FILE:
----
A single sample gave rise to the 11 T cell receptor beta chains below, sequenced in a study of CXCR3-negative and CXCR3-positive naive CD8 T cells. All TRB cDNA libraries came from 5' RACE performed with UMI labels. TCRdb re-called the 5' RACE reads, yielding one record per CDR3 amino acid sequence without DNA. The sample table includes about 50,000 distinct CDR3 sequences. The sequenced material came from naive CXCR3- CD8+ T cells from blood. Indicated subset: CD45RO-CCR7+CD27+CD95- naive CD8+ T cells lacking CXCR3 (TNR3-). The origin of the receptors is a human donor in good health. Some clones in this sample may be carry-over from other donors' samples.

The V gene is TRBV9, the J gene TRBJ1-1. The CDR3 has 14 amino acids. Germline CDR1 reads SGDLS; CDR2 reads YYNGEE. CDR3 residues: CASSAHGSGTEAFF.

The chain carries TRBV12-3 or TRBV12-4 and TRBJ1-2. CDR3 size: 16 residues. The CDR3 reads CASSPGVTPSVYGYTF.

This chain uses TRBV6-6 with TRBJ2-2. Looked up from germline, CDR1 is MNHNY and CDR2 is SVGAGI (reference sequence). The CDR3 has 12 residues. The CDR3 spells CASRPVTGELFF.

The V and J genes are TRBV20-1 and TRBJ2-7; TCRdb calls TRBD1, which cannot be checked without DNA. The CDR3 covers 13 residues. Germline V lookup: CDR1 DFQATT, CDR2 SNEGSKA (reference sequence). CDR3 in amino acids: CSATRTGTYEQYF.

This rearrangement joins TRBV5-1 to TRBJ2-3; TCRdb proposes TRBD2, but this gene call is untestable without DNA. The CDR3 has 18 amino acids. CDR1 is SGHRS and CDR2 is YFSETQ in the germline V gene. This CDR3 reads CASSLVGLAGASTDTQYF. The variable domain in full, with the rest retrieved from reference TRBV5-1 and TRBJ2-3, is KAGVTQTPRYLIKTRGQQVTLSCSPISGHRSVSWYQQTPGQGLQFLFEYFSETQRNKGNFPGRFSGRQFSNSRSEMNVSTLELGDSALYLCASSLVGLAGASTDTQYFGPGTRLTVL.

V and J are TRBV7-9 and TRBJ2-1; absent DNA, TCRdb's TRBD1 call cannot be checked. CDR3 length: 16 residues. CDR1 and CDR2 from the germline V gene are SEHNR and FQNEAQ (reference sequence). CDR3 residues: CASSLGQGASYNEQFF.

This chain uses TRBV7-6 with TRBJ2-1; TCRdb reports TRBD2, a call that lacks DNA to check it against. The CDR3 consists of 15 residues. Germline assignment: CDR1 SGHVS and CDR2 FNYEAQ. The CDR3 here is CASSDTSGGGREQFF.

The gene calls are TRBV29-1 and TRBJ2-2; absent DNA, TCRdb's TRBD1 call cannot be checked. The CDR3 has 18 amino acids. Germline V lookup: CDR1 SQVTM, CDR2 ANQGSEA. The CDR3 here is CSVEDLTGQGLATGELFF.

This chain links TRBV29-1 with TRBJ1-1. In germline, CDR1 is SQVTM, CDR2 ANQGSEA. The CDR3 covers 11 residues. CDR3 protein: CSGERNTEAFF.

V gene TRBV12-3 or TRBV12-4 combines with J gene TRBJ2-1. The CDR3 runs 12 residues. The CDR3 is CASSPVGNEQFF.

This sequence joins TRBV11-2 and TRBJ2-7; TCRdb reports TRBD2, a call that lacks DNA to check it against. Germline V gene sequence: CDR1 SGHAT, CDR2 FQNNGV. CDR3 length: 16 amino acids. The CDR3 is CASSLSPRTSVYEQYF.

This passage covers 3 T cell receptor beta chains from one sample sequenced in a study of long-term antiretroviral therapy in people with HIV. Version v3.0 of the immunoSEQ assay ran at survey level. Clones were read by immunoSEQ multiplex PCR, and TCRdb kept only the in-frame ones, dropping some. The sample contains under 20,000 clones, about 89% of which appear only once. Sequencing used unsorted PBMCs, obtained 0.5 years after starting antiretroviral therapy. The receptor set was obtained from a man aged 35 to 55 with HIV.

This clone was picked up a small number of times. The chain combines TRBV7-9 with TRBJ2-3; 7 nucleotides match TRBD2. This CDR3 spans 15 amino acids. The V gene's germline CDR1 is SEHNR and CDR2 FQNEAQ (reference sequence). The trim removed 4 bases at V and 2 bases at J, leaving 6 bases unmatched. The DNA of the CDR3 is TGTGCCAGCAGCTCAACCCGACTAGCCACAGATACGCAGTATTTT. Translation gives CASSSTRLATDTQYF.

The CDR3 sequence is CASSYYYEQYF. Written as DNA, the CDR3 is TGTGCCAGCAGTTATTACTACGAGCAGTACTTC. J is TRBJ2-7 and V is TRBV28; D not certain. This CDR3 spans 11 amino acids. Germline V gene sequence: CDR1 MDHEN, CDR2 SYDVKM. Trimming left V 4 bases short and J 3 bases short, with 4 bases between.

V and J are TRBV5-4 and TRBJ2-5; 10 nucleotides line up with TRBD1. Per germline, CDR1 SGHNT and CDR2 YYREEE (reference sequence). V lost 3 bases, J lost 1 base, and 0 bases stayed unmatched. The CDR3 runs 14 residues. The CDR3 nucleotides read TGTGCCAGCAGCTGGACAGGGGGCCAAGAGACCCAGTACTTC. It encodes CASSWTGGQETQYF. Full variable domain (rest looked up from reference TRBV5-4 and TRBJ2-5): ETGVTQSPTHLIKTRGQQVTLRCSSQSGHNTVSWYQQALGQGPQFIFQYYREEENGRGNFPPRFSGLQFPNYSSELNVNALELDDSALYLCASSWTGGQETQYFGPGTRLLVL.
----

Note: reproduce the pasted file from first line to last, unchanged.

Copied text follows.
A single sample gave rise to the 11 T cell receptor beta chains below, sequenced in a study of CXCR3-negative and CXCR3-positive naive CD8 T cells. All TRB cDNA libraries came from 5' RACE performed with UMI labels. TCRdb re-called the 5' RACE reads, yielding one record per CDR3 amino acid sequence without DNA. The sample table includes about 50,000 distinct CDR3 sequences. The sequenced material came from naive CXCR3- CD8+ T cells from blood. Indicated subset: CD45RO-CCR7+CD27+CD95- naive CD8+ T cells lacking CXCR3 (TNR3-). The origin of the receptors is a human donor in good health. Some clones in this sample may be carry-over from other donors' samples.

The V gene is TRBV9, the J gene TRBJ1-1. The CDR3 has 14 amino acids. Germline CDR1 reads SGDLS; CDR2 reads YYNGEE. CDR3 residues: CASSAHGSGTEAFF.

The chain carries TRBV12-3 or TRBV12-4 and TRBJ1-2. CDR3 size: 16 residues. The CDR3 reads CASSPGVTPSVYGYTF.

This chain uses TRBV6-6 with TRBJ2-2. Looked up from germline, CDR1 is MNHNY and CDR2 is SVGAGI (reference sequence). The CDR3 has 12 residues. The CDR3 spells CASRPVTGELFF.

The V and J genes are TRBV20-1 and TRBJ2-7; TCRdb calls TRBD1, which cannot be checked without DNA. The CDR3 covers 13 residues. Germline V lookup: CDR1 DFQATT, CDR2 SNEGSKA (reference sequence). CDR3 in amino acids: CSATRTGTYEQYF.

This rearrangement joins TRBV5-1 to TRBJ2-3; TCRdb proposes TRBD2, but this gene call is untestable without DNA. The CDR3 has 18 amino acids. CDR1 is SGHRS and CDR2 is YFSETQ in the germline V gene. This CDR3 reads CASSLVGLAGASTDTQYF. The variable domain in full, with the rest retrieved from reference TRBV5-1 and TRBJ2-3, is KAGVTQTPRYLIKTRGQQVTLSCSPISGHRSVSWYQQTPGQGLQFLFEYFSETQRNKGNFPGRFSGRQFSNSRSEMNVSTLELGDSALYLCASSLVGLAGASTDTQYFGPGTRLTVL.

V and J are TRBV7-9 and TRBJ2-1; absent DNA, TCRdb's TRBD1 call cannot be checked. CDR3 length: 16 residues. CDR1 and CDR2 from the germline V gene are SEHNR and FQNEAQ (reference sequence). CDR3 residues: CASSLGQGASYNEQFF.

This chain uses TRBV7-6 with TRBJ2-1; TCRdb reports TRBD2, a call that lacks DNA to check it against. The CDR3 consists of 15 residues. Germline assignment: CDR1 SGHVS and CDR2 FNYEAQ. The CDR3 here is CASSDTSGGGREQFF.

The gene calls are TRBV29-1 and TRBJ2-2; absent DNA, TCRdb's TRBD1 call cannot be checked. The CDR3 has 18 amino acids. Germline V lookup: CDR1 SQVTM, CDR2 ANQGSEA. The CDR3 here is CSVEDLTGQGLATGELFF.

This chain links TRBV29-1 with TRBJ1-1. In germline, CDR1 is SQVTM, CDR2 ANQGSEA. The CDR3 covers 11 residues. CDR3 protein: CSGERNTEAFF.

V gene TRBV12-3 or TRBV12-4 combines with J gene TRBJ2-1. The CDR3 runs 12 residues. The CDR3 is CASSPVGNEQFF.

This sequence joins TRBV11-2 and TRBJ2-7; TCRdb reports TRBD2, a call that lacks DNA to check it against. Germline V gene sequence: CDR1 SGHAT, CDR2 FQNNGV. CDR3 length: 16 amino acids. The CDR3 is CASSLSPRTSVYEQYF.

This passage covers 3 T cell receptor beta chains from one sample sequenced in a study of long-term antiretroviral therapy in people with HIV. Version v3.0 of the immunoSEQ assay ran at survey level. Clones were read by immunoSEQ multiplex PCR, and TCRdb kept only the in-frame ones, dropping some. The sample contains under 20,000 clones, about 89% of which appear only once. Sequencing used unsorted PBMCs, obtained 0.5 years after starting antiretroviral therapy. The receptor set was obtained from a man aged 35 to 55 with HIV.

This clone was picked up a small number of times. The chain combines TRBV7-9 with TRBJ2-3; 7 nucleotides match TRBD2. This CDR3 spans 15 amino acids. The V gene's germline CDR1 is SEHNR and CDR2 FQNEAQ (reference sequence). The trim removed 4 bases at V and 2 bases at J, leaving 6 bases unmatched. The DNA of the CDR3 is TGTGCCAGCAGCTCAACCCGACTAGCCACAGATACGCAGTATTTT. Translation gives CASSSTRLATDTQYF.

The CDR3 sequence is CASSYYYEQYF. Written as DNA, the CDR3 is TGTGCCAGCAGTTATTACTACGAGCAGTACTTC. J is TRBJ2-7 and V is TRBV28; D not certain. This CDR3 spans 11 amino acids. Germline V gene sequence: CDR1 MDHEN, CDR2 SYDVKM. Trimming left V 4 bases short and J 3 bases short, with 4 bases between.

V and J are TRBV5-4 and TRBJ2-5; 10 nucleotides line up with TRBD1. Per germline, CDR1 SGHNT and CDR2 YYREEE (reference sequence). V lost 3 bases, J lost 1 base, and 0 bases stayed unmatched. The CDR3 runs 14 residues. The CDR3 nucleotides read TGTGCCAGCAGCTGGACAGGGGGCCAAGAGACCCAGTACTTC. It encodes CASSWTGGQETQYF. Full variable domain (rest looked up from reference TRBV5-4 and TRBJ2-5): ETGVTQSPTHLIKTRGQQVTLRCSSQSGHNTVSWYQQALGQGPQFIFQYYREEENGRGNFPPRFSGLQFPNYSSELNVNALELDDSALYLCASSWTGGQETQYFGPGTRLLVL.